Florida residents packed sandbags on Thursday as an increasingly menacing-looking Hurricane Dorian threatened to broadside the state over Labor Day weekend. (Aug. 29)

As Hurricane Dorian was on track to strengthen into a major storm Friday, Florida residents prepared for possible life-threatening storm surge at the end of Labor Day weekend. 

Forecasters expect Dorian to hit the southeastern coast as an “extremely dangerous” Category 4 hurricane on Monday, somewhere between the Florida Keys and southern Georgia, bringing winds that may reach between 140-130 mph.

Florida Gov. Rick DeSantis requested President Donald Trump declare a pre-landfall disaster for the entire state, and urged residents to continue monitoring Dorian.

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Here’s what we know so far about the storm:

When and where will Dorian hit?

A Monday arrival seems likely, although Florida residents could experience tropical storm-force winds as early as Saturday night. Once Dorian approaches the coast, it is expected to slow down considerably.

Forecasters say it’s too early to tell where Dorian will have the greatest impact, but any part of the coast between the Florida Keys and the southern part of Georgia could be a landing spot.

After that, the storm’s path would be unpredictable. It could continue north along the coast or head west across the state toward the Gulf of Mexico.

Where is Dorian?

After mostly sparing Puerto Rico, Dorian has exited the Caribbean and moved into the Atlantic Ocean.

As of 5 a.m. EDT Friday, the storm was located about 260 miles east-northeast of the southeastern Bahamas, moving at 12 mph, according to the National Hurricane Center. 

The weather service said that on its current track, “Dorian should move over the

Atlantic well east of the southeastern and central Bahamas today, approach the northwestern Bahamas Saturday, and move near or over portions of the northwestern Bahamas on Sunday.”

How powerful is it?

With sustained winds up to 105 mph, Dorian qualifies as a Category 2 hurricane. That’s not as much a concern now that it’s in open water, but the issue is how much steam it may pick up.

The hurricane center said Dorian is expected to become a Category 3 hurricane – with sustained winds of at least 111 mph – by Friday. The weather service’s current forecast has Dorian with winds at 140-mph while slamming the Bahamas Sunday into Monday.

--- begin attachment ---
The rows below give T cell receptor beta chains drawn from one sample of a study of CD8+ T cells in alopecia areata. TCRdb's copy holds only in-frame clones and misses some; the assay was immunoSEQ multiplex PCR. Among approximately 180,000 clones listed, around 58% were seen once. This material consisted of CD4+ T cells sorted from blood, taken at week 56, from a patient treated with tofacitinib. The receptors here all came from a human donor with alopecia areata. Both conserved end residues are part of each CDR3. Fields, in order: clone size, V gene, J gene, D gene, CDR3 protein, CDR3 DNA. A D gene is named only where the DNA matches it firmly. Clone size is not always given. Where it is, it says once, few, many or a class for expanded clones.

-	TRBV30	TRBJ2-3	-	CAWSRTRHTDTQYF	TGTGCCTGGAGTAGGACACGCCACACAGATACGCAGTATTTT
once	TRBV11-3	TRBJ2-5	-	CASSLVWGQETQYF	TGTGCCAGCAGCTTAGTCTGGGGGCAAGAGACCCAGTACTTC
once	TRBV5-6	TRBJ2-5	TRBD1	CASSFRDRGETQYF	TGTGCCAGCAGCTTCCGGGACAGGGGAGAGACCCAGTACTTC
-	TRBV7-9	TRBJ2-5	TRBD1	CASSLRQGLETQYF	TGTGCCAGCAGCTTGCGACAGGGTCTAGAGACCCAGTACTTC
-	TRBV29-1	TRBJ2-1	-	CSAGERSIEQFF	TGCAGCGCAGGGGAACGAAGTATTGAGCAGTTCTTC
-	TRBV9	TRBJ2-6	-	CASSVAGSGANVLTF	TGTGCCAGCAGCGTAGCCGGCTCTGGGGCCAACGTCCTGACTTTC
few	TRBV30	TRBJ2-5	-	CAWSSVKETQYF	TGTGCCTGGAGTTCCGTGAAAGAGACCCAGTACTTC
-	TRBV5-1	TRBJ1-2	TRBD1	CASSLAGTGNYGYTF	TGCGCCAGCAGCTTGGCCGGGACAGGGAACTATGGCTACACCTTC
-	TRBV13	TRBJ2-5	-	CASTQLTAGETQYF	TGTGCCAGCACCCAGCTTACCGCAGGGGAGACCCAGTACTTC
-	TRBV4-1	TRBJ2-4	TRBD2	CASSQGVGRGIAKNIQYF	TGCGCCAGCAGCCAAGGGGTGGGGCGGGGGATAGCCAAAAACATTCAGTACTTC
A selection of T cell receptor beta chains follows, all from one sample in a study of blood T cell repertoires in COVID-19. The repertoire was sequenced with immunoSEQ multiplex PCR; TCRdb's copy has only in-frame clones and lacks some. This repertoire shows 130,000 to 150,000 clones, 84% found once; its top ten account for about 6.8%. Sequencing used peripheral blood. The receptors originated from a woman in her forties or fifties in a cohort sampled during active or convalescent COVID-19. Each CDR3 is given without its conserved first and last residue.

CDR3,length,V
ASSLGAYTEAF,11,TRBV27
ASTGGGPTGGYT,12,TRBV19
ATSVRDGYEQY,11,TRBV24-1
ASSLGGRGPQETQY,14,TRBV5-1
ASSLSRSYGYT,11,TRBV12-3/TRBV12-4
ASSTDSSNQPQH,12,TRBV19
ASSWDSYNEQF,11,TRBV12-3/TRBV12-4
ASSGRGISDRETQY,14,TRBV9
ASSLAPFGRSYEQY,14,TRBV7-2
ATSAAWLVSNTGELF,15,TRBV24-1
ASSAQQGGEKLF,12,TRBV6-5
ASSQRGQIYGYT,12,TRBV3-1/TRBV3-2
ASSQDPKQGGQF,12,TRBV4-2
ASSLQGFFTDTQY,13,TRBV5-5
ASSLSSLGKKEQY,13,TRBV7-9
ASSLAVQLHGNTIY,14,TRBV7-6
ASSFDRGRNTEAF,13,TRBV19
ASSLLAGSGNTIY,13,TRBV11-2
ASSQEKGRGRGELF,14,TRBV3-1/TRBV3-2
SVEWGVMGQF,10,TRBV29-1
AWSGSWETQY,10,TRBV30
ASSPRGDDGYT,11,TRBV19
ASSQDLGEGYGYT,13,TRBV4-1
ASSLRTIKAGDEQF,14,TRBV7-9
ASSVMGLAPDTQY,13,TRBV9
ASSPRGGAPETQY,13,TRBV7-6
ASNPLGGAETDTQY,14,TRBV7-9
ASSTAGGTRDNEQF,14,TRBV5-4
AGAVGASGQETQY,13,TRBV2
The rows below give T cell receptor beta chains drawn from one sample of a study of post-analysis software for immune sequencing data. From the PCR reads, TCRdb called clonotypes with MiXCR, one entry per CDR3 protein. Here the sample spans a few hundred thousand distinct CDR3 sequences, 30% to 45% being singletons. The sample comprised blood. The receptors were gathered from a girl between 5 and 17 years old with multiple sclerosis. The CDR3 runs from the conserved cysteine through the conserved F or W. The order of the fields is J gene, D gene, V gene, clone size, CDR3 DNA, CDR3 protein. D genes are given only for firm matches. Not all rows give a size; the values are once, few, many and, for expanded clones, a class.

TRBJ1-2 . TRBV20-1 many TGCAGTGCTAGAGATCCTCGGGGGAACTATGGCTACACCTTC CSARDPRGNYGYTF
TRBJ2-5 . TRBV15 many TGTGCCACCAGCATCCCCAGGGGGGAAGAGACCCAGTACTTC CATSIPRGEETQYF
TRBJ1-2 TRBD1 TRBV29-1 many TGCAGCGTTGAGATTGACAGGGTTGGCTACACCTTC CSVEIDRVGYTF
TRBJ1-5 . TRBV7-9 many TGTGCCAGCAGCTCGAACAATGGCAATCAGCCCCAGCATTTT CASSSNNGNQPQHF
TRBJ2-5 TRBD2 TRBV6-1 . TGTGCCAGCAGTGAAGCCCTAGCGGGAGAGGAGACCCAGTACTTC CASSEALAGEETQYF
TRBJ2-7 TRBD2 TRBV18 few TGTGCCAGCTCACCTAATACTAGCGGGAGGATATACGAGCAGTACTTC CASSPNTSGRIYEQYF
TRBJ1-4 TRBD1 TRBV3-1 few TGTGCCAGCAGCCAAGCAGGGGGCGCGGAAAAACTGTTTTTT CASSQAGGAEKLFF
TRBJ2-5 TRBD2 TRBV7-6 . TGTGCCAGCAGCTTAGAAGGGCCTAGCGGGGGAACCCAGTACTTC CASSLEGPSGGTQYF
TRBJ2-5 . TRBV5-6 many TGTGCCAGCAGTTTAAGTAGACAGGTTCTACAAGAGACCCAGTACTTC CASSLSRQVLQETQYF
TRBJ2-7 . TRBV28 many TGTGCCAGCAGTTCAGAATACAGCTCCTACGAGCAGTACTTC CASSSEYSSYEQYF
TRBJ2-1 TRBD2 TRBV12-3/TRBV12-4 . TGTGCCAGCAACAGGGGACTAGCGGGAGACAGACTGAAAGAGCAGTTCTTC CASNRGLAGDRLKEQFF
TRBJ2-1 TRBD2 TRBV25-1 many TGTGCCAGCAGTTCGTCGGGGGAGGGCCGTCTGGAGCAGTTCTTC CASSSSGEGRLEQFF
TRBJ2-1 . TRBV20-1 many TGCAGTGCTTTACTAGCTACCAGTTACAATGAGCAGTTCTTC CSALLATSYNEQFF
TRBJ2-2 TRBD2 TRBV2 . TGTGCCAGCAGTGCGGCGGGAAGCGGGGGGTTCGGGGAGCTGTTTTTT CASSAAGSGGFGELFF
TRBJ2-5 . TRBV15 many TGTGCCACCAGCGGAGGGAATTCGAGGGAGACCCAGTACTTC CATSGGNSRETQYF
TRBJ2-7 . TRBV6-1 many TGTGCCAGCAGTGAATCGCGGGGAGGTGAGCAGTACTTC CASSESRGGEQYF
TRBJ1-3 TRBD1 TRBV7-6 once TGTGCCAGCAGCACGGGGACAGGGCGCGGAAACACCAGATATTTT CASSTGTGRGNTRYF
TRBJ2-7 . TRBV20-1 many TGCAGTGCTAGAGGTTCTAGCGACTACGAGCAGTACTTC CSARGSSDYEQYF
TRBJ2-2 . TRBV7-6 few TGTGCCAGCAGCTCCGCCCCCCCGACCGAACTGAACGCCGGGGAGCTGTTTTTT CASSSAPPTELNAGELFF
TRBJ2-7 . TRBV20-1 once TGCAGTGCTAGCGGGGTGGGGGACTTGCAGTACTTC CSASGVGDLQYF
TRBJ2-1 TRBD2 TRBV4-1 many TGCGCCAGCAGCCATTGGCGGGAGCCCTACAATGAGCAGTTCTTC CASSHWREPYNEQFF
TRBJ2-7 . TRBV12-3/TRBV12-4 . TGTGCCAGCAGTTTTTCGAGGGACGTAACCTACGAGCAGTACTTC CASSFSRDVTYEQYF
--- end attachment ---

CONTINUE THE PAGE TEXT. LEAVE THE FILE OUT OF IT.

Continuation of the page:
Why is it getting stronger?

Hurricanes need three major ingredients to form: water at least 80 degrees in temperature, moist air and converging winds. Then the storm nourishes from the water’s heat energy.

Scary: 5 things that make Dorian a dangerous hurricane

“The warmer the water, the more moisture is in the air,’’ the website for the National Oceanic and Atmospheric Administration says. “And that could mean bigger and stronger hurricanes.’’

The hurricane center said current conditions in the Atlantic are favorable for the storm to intensify over the next day.

What kind of impact could it have?

It could be calamitous. Florida Gov. Ron DeSantis has declared a state of emergency for all 67 counties, urging residents to prepare with supplies like food, water and medicines for at least a week.

“The time to act is now,” DeSantis said. “Do not wait until it’s too late.”

President Donald Trump is monitoring the storm, and said the federal government is ready to help on a recorded message. 

The main concern is that Dorian will slow as it approaches the coast, which could prolong the period of heavy rainfall, winds and storm surge.

The hurricane center warns there could be “devastating hurricane-force winds’’ along the state’s eastern coast and peninsula, and rain totals in coastal areas of the southeast U.S. could range from 6 to 12 inches and up to 15 inches in isolated areas.

“There is an increasing likelihood of life-threatening storm surge along portions of the Florida east coast late this weekend or early next week,’’ the center said.

Airlines canceled 110 flights to, from and within the U.S. Thursday and 14 Friday, according to, with those totals likely to increase.